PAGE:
Temple Lentz has been actively working to build community in Clark County since she arrived here more than 10 years ago. Originally from the Midwest, Temple quickly embraced Vancouver as her home. Part policy nerd, part community booster, Temple believes that the most effective policymakers are the ones who show up for their constituents year-round, not just when it’s election time. “If you don’t know and understand the people, businesses, nonprofits, and neighborhoods that you serve, how can you represent them effectively?”
Host and Producer of SW Washington’s live talk show, Hello Vancouver!, Temple shines a light on people, businesses, and organizations that have an impact on the local community, while also creating a space for community connection that deepens our relationships with our neighbors.
Temple also has a keen eye for public policy and communicating how that policy works in simple and effective ways. She has served on numerous boards and commissions, and took an active role as an elected Freeholder, working to write a new county charter and advocate for its passage.
As Clark County grows and changes, our government needs to grow and change. “It’s easy to see why people are moving here,” she said. “Not only is Southwest Washington one of the most beautiful places on Earth, it also has some of the best people. Living here feels like home.” Recognizing that laughing together brings people closer, Temple also jokes, “Clark County reminds me so much of where I grew up in Ohio--except that no one here has pictures of my from my teenage years (so it’s a little better).”
Temple grew up in central Ohio, in a family with two parents who worked hard to provide a good life for her and her younger brother. In a time of multiple recessions, some years were harder than others--but her parents relentlessly sacrificed and worked to ensure that their kids grew up with a good education and a strong set of values. While she was in high school, Temple worked many part time jobs to earn money for college, and in the summers she rode her bike 10 miles each way down country roads to work at a local tourist destination.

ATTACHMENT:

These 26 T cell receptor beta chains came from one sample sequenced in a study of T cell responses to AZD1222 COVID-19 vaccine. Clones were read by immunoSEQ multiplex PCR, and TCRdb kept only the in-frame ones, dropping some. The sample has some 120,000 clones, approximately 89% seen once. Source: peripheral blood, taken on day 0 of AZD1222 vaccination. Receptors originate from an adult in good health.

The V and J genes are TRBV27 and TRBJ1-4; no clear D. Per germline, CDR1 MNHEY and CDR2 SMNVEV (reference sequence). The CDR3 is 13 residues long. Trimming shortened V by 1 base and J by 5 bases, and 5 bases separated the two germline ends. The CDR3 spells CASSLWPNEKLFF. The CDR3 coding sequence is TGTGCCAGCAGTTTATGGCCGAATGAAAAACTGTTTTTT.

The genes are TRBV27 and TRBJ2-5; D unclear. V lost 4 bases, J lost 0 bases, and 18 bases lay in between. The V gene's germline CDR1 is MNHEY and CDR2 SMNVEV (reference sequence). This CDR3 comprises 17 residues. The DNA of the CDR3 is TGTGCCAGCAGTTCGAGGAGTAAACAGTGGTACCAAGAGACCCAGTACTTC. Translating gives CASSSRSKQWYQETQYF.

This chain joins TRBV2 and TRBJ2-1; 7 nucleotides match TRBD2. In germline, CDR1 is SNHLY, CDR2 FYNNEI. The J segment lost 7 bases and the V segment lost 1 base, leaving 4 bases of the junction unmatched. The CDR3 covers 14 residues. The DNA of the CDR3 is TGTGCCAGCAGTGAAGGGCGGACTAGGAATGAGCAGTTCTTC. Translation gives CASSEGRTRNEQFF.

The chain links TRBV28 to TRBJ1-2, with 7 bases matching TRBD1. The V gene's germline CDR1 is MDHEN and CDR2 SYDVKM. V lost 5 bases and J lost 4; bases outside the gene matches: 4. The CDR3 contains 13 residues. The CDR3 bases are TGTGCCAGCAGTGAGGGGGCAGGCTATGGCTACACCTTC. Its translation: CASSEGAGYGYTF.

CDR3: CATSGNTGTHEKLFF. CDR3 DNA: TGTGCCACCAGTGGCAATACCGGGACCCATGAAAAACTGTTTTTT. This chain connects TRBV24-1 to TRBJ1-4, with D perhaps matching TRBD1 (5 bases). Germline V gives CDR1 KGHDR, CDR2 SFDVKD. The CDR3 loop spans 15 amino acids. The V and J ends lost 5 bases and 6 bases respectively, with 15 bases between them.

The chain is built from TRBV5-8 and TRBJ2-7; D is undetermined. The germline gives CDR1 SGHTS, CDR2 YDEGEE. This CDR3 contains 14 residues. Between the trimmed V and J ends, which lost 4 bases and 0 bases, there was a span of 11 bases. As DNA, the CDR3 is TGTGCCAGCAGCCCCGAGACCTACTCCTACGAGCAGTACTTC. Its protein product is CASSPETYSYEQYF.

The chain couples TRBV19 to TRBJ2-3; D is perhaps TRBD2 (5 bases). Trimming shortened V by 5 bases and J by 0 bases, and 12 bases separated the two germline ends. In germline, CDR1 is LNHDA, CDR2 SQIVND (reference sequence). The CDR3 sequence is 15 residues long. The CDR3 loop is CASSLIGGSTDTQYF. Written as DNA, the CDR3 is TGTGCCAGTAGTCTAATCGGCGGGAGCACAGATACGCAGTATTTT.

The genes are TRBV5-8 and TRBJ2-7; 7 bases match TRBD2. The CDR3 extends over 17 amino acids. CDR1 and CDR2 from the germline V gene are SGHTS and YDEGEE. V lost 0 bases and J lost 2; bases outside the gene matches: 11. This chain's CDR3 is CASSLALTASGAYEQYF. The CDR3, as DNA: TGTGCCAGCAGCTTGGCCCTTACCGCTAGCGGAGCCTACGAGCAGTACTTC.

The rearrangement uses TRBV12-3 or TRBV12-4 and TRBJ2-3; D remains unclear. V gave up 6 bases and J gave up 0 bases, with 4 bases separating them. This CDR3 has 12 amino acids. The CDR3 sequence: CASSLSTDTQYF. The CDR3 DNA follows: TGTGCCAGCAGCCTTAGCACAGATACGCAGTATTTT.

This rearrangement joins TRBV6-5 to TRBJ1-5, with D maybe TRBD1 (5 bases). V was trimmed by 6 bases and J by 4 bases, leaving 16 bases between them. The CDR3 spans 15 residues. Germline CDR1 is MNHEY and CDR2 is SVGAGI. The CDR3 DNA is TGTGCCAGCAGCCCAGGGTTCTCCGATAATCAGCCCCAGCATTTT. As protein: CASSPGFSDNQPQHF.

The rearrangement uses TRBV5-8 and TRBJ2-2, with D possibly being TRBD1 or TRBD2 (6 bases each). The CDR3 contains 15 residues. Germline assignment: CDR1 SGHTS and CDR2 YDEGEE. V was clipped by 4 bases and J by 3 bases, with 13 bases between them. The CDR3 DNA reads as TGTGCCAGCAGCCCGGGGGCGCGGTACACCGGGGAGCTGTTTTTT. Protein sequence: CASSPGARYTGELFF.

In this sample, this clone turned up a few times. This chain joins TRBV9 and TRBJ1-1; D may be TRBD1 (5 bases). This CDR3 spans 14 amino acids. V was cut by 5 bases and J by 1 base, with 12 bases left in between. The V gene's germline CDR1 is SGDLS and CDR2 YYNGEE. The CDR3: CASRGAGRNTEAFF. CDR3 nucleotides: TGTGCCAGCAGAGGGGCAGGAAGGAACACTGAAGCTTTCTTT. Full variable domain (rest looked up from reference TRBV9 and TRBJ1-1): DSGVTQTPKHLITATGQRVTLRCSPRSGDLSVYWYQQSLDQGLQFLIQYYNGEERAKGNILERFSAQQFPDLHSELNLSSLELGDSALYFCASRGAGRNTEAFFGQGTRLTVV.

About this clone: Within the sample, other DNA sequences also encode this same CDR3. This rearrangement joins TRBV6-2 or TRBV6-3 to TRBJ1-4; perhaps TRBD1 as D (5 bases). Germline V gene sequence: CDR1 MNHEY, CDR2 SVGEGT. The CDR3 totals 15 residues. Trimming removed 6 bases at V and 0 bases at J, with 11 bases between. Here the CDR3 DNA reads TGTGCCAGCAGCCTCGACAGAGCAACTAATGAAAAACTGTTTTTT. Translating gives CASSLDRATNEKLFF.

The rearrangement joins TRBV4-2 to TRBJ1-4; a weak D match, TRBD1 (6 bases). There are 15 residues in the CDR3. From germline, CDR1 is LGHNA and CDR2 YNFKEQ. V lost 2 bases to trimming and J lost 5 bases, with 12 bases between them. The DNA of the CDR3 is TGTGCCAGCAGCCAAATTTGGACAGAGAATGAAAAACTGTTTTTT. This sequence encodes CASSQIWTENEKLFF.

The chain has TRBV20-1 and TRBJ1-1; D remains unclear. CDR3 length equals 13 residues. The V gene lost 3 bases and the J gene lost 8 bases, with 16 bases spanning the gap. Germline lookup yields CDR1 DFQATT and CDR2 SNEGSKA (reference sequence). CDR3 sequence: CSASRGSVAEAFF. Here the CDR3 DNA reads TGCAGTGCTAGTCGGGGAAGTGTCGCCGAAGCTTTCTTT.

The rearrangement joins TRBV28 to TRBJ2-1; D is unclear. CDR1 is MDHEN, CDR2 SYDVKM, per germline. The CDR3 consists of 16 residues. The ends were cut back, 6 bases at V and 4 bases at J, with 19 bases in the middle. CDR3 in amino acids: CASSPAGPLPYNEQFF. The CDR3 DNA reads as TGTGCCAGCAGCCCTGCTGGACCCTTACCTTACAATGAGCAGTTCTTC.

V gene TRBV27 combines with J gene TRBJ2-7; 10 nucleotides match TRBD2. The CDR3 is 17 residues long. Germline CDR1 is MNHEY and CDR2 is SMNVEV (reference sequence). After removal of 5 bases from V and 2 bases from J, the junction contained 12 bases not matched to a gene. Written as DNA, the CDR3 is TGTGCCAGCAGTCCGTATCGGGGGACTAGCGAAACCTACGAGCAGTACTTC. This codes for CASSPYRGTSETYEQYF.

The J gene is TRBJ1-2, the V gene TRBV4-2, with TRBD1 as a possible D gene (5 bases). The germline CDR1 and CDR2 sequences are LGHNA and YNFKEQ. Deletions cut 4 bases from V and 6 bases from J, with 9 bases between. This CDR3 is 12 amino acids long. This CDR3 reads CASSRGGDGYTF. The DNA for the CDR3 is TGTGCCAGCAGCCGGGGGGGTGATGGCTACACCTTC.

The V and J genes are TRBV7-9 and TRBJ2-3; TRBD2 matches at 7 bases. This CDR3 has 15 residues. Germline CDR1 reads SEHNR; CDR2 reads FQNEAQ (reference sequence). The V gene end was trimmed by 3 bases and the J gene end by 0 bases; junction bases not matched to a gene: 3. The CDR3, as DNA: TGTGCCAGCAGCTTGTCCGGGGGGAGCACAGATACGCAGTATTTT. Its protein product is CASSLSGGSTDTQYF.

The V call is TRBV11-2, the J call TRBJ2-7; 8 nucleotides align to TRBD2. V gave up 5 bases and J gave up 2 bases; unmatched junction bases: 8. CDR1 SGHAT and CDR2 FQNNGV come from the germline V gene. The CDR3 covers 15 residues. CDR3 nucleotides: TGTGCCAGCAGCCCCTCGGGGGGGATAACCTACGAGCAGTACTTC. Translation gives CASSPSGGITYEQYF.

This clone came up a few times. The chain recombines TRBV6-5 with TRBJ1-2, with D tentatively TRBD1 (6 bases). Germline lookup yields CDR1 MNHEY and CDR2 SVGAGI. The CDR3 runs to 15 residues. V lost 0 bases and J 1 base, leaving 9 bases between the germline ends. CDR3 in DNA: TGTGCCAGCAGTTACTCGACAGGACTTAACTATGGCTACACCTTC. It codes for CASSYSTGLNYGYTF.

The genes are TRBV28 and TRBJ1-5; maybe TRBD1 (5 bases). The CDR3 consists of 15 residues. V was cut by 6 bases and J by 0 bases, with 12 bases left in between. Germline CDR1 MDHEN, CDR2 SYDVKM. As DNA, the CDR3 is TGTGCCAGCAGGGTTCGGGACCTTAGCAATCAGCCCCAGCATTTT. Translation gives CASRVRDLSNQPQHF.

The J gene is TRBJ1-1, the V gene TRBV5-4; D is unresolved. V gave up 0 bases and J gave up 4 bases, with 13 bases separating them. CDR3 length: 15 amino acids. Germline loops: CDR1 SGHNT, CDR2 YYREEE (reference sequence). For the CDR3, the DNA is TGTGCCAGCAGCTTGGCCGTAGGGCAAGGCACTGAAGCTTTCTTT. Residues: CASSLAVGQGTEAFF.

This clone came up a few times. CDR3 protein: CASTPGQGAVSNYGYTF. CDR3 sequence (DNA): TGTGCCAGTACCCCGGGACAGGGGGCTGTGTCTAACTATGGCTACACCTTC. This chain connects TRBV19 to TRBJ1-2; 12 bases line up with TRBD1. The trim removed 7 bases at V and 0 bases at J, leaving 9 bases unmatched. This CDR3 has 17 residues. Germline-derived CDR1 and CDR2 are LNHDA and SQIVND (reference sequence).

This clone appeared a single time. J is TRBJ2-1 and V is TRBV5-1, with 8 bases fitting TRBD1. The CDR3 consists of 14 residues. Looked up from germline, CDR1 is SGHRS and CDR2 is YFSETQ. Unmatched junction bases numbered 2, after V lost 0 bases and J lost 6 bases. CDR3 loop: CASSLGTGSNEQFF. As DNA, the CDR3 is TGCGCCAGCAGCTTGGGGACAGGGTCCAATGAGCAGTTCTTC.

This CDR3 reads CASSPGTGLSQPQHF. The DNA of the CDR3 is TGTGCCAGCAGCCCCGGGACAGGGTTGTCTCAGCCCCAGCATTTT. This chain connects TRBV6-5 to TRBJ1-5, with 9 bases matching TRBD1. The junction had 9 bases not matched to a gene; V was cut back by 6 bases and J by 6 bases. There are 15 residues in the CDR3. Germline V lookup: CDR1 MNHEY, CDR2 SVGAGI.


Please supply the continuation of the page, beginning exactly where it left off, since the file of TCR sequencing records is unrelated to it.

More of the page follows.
She went to college at The University of Chicago, where she majored in English Language and Literature and worked in marketing, office management, and publishing to help pay tuition. She arrived in the Northwest in 2002, and came to Vancouver in 2006 to manage a local nonprofit fundraiser. She immediately became involved in the community: volunteering with local groups, joining her neighborhood association and local business and nonprofit groups, and attending and helping plan many local events.
Throughout her neighborhood and community involvement, Temple also engaged actively in public service. She served on the City of Vancouver’s Charter Review Committee, the city’s and county’s Parks Advisory Commissions, was an elected Precinct Committee Officer for the Clark County Democratic Party, and currently serves on the Clark County Commission on Aging.
In 2013, Clark County’s government was in turmoil. Following the will of the public, the county convened a Board of Freeholders, a group charged with writing a new governing charter for the county. Temple ran for one of the elected positions on the board and won with a large percentage of the vote, in a race with 13 opponents. Serving on the board, she represented the citizens of the same district she is currently running to represent.
In 2014, the Freeholders completed the charter and sent it to the voters. Temple worked actively on that campaign, attending several public forums and speaking on behalf of the charter proposal, which made county government more accessible and accountable, distributed power more effectively, and added more representation while remaining budget neutral. The charter passed at the ballot box, and the new system of government went into effect in 2015.
Temple is a 2009 graduate of Leadership Clark County, was a recipient of the Vancouver Business Journal’s Accomplished & Under 40, has been awarded the 2017 Iris Award for women’s leadership and the 2017 Impactful Woman of the Year Award, and was a nominee for the George C. Marshall Leadership Award. She currently serves on the governing boards for Friends of the Columbia Gorge and the Hough Foundation. Past board service includes the boards of Leadership Clark County, Arts of Clark County, KXRW FM, and Rose Village Neighborhood Association.